Scripture Reading: Nehemiah 5:1-19, Exodus 22:25, 2 Corinthians 8:9
I’m no bargain hunter when it comes to shopping and did not inherit whatever gene it is my grandmother and mother and at least three of my brothers seem to have. I want and weigh and debate and discuss until finally I buy at full price. There is one place, though, where I have no problem hunting for bargains: my standing before God.
It seems I’m always being measured and measuring myself up against the standards of others, and therefore, against the standard of God. Unconsciously, I list my good deeds against my less than good deeds and, finding myself short, try to make it up to God.
I’ll be more faithful here.
I’ll give more of myself there.
I’ll be a better friend here.
A better wife there.
I’ll be quick to say I’m sorry here.
And I’ll be slow to take offense there.
Surely the scales will be weighed and I’ll not be found wanting?
Surely my generosity must count for something?
What I love about Nehemiah chapter 5 is that while Nehemiah is a man who is known and loved by God and loves Him in return, somehow he still feels the need to present his list of good deeds before God. It’s as if he is a small child who’s come in from a long day of playing outside to then dump out the contents of his pockets and present them as treasures before his father.
I found this rock and this stick.
Look at this leaf and this frog.
I played with this boy and then we built this fort.
Come see it…
And instead of ignoring or rebuking the child for distracting him, the father delights in the boy’s account. This child is not earning the love of his father; he is simply overflowing with the gift of who and what he is—a child, about the work of being a child, doing the things a child does, and certain in the love of his father.
It is not a bargain Nehemiah is on the hunt for here. He’s not listing his deeds to God in order to gain His approval. He knows who he is and what he is called to do: rebuild the walls of Jerusalem and call the people to repentance. It is not scales on which Nehemiah lays the goodness of his deeds—it is for the delight of his Father.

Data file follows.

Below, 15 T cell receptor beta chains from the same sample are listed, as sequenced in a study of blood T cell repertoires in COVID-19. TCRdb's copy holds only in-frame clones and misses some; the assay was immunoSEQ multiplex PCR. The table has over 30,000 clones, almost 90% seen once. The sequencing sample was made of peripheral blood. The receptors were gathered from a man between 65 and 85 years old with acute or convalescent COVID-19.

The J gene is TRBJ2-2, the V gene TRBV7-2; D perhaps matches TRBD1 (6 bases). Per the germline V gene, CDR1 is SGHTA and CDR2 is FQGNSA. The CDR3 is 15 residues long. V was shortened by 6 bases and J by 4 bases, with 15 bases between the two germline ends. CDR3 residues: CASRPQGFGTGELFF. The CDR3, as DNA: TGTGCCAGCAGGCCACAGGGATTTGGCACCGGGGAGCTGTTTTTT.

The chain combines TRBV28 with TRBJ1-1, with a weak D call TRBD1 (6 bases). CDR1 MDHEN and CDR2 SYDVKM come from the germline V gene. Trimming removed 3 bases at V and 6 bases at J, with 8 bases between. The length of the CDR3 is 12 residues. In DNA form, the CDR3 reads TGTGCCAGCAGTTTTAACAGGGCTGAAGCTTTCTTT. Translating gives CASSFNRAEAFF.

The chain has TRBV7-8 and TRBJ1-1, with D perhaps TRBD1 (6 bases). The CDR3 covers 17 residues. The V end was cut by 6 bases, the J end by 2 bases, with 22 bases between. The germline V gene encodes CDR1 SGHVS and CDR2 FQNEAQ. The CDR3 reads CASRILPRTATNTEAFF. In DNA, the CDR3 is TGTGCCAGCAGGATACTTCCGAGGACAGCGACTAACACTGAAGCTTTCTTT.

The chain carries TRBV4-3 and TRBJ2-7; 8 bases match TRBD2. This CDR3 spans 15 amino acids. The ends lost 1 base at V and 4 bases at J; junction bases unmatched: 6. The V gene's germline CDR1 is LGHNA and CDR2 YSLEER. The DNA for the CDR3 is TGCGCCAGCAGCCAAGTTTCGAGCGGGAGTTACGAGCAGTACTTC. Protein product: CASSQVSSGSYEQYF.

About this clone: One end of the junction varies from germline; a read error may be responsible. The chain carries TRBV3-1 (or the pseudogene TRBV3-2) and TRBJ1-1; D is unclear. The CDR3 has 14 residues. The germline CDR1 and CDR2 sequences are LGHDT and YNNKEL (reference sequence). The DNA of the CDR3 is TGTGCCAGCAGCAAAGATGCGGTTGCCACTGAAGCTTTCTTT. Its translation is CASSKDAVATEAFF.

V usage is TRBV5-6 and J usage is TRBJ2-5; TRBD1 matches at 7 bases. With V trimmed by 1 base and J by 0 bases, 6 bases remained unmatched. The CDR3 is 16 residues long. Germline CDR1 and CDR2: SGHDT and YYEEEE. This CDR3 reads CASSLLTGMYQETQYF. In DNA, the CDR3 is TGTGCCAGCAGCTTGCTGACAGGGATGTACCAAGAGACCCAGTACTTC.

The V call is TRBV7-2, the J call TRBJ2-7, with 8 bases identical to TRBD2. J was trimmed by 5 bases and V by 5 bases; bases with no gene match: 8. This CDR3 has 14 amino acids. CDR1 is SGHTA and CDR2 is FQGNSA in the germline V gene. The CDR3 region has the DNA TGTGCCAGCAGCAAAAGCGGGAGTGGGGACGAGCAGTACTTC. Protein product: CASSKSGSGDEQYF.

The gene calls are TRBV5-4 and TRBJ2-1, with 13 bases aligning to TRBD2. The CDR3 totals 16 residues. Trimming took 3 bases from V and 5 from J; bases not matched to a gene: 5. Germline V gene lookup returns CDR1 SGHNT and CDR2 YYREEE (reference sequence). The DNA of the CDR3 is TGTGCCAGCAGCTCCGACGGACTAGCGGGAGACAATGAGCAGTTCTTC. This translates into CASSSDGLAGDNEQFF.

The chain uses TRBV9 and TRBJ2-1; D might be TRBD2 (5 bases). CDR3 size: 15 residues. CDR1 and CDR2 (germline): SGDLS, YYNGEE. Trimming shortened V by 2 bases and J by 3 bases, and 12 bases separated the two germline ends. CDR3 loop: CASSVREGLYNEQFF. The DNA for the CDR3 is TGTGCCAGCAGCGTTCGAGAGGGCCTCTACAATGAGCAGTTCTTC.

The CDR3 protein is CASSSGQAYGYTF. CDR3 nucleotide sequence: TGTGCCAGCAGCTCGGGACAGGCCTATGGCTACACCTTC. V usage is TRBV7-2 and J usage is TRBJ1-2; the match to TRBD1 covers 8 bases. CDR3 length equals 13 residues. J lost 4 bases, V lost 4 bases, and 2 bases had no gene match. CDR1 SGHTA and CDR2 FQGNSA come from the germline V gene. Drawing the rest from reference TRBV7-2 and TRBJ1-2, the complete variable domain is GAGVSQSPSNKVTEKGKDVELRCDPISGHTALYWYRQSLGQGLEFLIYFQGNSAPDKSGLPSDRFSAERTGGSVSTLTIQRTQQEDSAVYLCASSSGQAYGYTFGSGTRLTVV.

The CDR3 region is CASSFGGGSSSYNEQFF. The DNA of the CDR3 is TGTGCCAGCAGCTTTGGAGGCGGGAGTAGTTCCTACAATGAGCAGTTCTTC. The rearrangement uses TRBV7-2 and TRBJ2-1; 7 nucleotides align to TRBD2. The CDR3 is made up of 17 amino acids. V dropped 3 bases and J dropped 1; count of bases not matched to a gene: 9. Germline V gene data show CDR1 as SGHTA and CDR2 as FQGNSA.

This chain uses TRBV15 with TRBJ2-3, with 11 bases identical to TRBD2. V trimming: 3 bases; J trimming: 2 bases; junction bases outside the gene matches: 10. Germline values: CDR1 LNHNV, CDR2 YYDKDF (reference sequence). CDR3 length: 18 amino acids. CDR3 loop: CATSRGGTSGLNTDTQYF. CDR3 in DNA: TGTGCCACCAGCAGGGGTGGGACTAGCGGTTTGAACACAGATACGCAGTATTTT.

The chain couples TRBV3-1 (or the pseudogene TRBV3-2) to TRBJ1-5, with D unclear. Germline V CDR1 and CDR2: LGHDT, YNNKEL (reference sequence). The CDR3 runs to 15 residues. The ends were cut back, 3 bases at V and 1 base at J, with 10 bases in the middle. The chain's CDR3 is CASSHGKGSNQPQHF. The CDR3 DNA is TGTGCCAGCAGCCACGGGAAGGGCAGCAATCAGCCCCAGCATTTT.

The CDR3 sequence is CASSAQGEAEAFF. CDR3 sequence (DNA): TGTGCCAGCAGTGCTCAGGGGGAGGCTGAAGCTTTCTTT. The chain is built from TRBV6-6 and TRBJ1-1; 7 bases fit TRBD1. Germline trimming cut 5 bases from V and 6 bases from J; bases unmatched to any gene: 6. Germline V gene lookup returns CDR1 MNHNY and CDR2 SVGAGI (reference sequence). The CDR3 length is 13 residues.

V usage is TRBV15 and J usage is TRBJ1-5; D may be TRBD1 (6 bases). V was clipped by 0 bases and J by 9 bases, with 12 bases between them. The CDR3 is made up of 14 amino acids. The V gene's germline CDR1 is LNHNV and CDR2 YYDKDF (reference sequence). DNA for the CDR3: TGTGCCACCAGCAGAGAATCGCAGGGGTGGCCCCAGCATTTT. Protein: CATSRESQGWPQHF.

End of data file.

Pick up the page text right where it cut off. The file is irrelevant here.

We know that as children of God, our “good deeds” are like filthy rags before the goodness of Christ (Isaiah 64:6). We are fully covered in the sacrifice of Christ’s death; therefore, we can no more justify our good deeds or count our bad ones against us. Jesus’ work on the cross is complete, as is our justification through Him (Galatians 2:16).
So since we are children of God, as we go about our lives today, let’s not tally mark our good deeds or our bad ones, but instead be about our Father’s business, being faithful with what He has called us to today. And at the end of the day, whether we’re tempted to feel self-sufficient and justified or ashamed and unworthy, based on what we did or did not accomplish—let us instead empty our hearts before the Father and show Him the treasures of a life lived in faithfulness for our joy and His glory.
Lore Ferguson Wilbert is a writer, thinker, and learner. She blogs at Sayable, and tweets and instagrams at @lorewilbert. She has a husband named Nate, a puppy named Harper Nelle, and too many books to read in one lifetime.